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Recoil to Spring Forward

Updated: Mar 24, 2020

What strange times we are in with the Corona Virus pandemic sweeping the world. Here in Costa Rica the borders have just been closed to all tourists, businesses are closing down and like most of the world we are encouraged to self-quarantine. They are now even closing the beaches! An upside to all of this is the compassion and goodness coming out of all of those supporting and helping others, the sense of being part of a global community and witnessing so many doing what is best for the whole.

Many of us are also being forced to slow down at great costs. All of us have had plans derailed, many are ill and many are dealing with tremendous personal and/or business strain and uncertainty; despite all of that, can we be the eye of the storm? Can we challenge ourselves to use this time to turn inwards to find calm and re-center rather than resist what is happening? With chaotic news coming at us from all directions, massive changes to our day-to-day lives and a fear of the unknown, can we lean in to the discomfort with an open heart and surrender to what is? It is a radical idea when you look at the circumstances that many are in and something that would require continual practice. Yoga offers us many tools. So I invite you with this short yoga practice to recoil your spring so that you are ready to spring forward once the tension has been released and this has subsided.

This practice begins with a short pranayama breathing practice using a 1:2 ratio of inhalation to exhalation. The emphasis on the exhale is meant to be calming to the nervous system. Then we will move to our backs for a few variations of reclining big-toe pose (supta padangusthasana). This is a foundational forward fold that lengthens and releases the hamstrings and other key leg and back muscles. In general all forward folds are considered calming and invite us to turn our awareness inwards towards the self. Many people are confronted with resistance in forward folds, either in the hamstrings or oftentimes in the mind. This gives us an opportunity to learn how to let go of the resistance and surrender to what is. We may even discover that in the resistance or the challenge lies our greatest opportunity for growth and change.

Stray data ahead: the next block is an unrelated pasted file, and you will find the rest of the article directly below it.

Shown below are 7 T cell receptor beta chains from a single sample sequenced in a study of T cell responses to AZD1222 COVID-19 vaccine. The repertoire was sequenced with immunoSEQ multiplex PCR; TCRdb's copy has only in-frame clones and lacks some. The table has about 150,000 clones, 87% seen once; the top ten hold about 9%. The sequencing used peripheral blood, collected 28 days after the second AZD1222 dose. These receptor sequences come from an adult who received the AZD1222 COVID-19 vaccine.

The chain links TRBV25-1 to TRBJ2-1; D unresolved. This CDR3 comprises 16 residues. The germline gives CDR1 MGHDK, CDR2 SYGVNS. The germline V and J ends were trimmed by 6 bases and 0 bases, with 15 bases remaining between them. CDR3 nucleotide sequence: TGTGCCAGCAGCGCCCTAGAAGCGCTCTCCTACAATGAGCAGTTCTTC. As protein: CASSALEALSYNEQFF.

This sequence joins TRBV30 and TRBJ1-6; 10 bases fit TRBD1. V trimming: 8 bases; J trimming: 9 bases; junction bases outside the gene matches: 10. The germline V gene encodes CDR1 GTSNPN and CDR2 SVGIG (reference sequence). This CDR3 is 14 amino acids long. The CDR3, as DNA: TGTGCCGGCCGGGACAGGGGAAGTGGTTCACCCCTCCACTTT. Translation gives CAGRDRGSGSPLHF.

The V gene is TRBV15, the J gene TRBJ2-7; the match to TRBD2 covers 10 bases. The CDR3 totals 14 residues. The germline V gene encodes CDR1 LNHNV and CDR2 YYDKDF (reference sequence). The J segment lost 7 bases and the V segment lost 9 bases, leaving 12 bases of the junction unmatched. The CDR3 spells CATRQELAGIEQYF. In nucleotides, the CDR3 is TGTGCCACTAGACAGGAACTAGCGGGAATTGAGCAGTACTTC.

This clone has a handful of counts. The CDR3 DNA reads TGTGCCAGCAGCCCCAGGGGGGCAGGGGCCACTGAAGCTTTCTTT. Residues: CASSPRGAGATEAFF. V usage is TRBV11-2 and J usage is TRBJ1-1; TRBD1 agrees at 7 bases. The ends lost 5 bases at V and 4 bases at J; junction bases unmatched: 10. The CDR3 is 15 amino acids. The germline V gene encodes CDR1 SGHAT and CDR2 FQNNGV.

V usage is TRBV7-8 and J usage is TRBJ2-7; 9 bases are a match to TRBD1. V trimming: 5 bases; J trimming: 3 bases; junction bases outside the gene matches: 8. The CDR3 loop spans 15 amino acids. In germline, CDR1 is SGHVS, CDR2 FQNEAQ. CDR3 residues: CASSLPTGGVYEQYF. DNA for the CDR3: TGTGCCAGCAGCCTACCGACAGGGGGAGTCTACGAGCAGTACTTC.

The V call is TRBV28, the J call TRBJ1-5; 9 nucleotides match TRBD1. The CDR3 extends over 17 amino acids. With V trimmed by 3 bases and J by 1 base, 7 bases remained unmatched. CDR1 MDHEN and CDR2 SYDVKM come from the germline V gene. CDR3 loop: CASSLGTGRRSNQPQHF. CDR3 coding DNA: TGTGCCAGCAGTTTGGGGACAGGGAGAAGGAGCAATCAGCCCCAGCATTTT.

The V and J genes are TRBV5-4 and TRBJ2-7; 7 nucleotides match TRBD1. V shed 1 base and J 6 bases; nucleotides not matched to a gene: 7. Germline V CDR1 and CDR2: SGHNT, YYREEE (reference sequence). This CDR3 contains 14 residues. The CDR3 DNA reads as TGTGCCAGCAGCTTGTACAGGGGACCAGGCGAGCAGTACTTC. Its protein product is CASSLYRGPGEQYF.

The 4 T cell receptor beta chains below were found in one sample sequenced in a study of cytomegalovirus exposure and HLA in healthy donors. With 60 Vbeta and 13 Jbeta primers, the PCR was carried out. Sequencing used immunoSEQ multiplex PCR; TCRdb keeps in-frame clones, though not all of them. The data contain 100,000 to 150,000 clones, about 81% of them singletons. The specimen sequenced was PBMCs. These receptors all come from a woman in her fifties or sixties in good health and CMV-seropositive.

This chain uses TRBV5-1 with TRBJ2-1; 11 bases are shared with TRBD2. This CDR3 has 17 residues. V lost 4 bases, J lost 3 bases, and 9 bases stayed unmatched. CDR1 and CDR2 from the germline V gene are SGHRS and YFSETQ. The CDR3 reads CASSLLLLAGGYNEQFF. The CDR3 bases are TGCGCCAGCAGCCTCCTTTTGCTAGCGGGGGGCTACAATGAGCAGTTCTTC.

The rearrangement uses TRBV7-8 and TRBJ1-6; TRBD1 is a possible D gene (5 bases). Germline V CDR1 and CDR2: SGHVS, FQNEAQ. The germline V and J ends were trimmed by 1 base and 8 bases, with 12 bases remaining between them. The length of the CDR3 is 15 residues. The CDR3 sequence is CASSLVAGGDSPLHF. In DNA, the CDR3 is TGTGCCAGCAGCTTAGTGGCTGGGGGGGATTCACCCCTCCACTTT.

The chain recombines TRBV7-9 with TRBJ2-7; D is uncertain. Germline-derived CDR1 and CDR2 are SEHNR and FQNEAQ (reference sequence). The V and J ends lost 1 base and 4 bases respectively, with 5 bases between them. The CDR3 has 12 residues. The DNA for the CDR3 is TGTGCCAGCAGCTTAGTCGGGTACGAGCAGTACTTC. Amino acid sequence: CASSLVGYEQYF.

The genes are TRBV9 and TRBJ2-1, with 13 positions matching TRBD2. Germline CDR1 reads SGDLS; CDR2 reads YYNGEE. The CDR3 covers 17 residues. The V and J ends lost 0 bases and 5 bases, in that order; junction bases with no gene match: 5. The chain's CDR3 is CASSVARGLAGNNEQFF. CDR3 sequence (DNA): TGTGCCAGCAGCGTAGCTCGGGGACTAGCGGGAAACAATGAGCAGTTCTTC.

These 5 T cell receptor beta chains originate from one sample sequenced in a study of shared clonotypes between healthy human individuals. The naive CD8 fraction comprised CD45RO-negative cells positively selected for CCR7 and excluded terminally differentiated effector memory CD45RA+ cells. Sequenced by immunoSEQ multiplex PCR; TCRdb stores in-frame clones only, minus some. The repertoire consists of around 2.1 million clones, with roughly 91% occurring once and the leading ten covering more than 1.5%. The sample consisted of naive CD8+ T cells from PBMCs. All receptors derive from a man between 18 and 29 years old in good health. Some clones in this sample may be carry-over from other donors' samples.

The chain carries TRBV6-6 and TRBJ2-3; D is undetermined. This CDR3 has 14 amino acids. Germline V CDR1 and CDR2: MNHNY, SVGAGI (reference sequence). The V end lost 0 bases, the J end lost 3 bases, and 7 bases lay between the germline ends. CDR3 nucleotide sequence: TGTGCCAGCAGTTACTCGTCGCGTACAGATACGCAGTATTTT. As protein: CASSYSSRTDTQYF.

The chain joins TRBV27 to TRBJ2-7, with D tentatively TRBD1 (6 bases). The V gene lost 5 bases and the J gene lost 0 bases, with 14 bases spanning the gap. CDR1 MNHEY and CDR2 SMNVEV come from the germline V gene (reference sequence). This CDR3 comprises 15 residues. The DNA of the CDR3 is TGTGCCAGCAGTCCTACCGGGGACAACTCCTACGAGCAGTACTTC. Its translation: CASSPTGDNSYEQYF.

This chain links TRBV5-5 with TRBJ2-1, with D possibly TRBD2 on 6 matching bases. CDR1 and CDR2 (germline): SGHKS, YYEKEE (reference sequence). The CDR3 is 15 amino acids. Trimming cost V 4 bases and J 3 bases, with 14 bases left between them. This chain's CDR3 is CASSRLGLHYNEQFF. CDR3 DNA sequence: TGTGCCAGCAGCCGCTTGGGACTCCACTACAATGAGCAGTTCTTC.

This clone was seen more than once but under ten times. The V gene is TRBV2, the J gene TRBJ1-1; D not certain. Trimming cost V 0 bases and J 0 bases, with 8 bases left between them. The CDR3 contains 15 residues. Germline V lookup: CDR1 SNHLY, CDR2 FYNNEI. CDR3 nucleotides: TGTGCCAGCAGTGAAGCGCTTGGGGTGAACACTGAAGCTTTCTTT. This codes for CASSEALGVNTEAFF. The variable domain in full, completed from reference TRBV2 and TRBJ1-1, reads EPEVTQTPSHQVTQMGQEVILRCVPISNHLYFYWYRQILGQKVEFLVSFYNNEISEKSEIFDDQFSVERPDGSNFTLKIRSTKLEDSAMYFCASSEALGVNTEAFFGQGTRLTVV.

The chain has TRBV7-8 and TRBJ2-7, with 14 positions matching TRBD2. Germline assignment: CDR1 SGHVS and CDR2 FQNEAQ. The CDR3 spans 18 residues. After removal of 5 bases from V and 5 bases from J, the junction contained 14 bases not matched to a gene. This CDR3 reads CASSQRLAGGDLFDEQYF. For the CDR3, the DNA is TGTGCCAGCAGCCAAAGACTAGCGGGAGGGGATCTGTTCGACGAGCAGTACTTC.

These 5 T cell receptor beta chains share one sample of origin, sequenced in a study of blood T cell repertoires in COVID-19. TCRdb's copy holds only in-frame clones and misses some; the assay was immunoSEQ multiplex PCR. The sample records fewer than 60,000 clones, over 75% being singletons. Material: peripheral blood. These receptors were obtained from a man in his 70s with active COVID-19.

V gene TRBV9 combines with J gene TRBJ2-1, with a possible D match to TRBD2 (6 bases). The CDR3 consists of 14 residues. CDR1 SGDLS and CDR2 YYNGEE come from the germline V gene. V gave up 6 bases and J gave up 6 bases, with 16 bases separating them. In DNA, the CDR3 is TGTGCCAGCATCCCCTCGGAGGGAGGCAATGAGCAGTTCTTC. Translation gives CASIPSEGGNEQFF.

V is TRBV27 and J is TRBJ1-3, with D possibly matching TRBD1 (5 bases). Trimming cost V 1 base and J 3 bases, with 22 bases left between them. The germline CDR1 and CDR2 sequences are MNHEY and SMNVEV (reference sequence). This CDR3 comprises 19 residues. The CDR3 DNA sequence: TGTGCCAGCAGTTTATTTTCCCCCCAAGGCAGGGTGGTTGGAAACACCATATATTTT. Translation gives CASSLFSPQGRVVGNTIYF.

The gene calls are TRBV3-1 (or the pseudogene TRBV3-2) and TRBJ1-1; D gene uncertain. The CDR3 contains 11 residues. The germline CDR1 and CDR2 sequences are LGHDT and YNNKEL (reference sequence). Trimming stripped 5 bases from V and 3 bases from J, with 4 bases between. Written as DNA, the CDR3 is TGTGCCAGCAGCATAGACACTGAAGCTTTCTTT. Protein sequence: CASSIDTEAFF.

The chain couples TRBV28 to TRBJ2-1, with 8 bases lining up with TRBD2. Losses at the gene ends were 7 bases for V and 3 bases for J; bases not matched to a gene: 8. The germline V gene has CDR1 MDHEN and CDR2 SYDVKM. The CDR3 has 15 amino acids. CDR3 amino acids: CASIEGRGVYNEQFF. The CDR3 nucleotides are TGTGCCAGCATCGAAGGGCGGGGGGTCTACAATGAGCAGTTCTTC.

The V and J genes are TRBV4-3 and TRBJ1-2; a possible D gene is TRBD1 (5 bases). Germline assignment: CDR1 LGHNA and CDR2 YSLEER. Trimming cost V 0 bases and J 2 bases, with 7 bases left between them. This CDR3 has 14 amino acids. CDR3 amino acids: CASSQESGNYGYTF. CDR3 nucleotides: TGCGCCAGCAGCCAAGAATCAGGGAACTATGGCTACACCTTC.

I will also introduce the concept of descending femurs (although I don't talk about it in those terms in the video). When bending forward or forward folding, you want to initiate the movement from the hips, rather than from the spine. When you bend forward, the tops of your thighbones or where the femur inserts into the hip socket should descend towards your hamstrings (or in this case away from your shoulders - see illustration below). This action creates a lot of space in the hip joint which allows for more movement of the thighbone and/or pelvis depending on the pose. It is a subtle movement but it changes everything and I think most people find it quite calming.

I hope you find a bit of reprieve and calm from this class. I am also going to post a short shoulder stand series that could be practiced along with this with. I'd love to hear how it goes in the comments below. Namaste.

Illust: Donna Farhi: Yoga Mind, Body & Spirit

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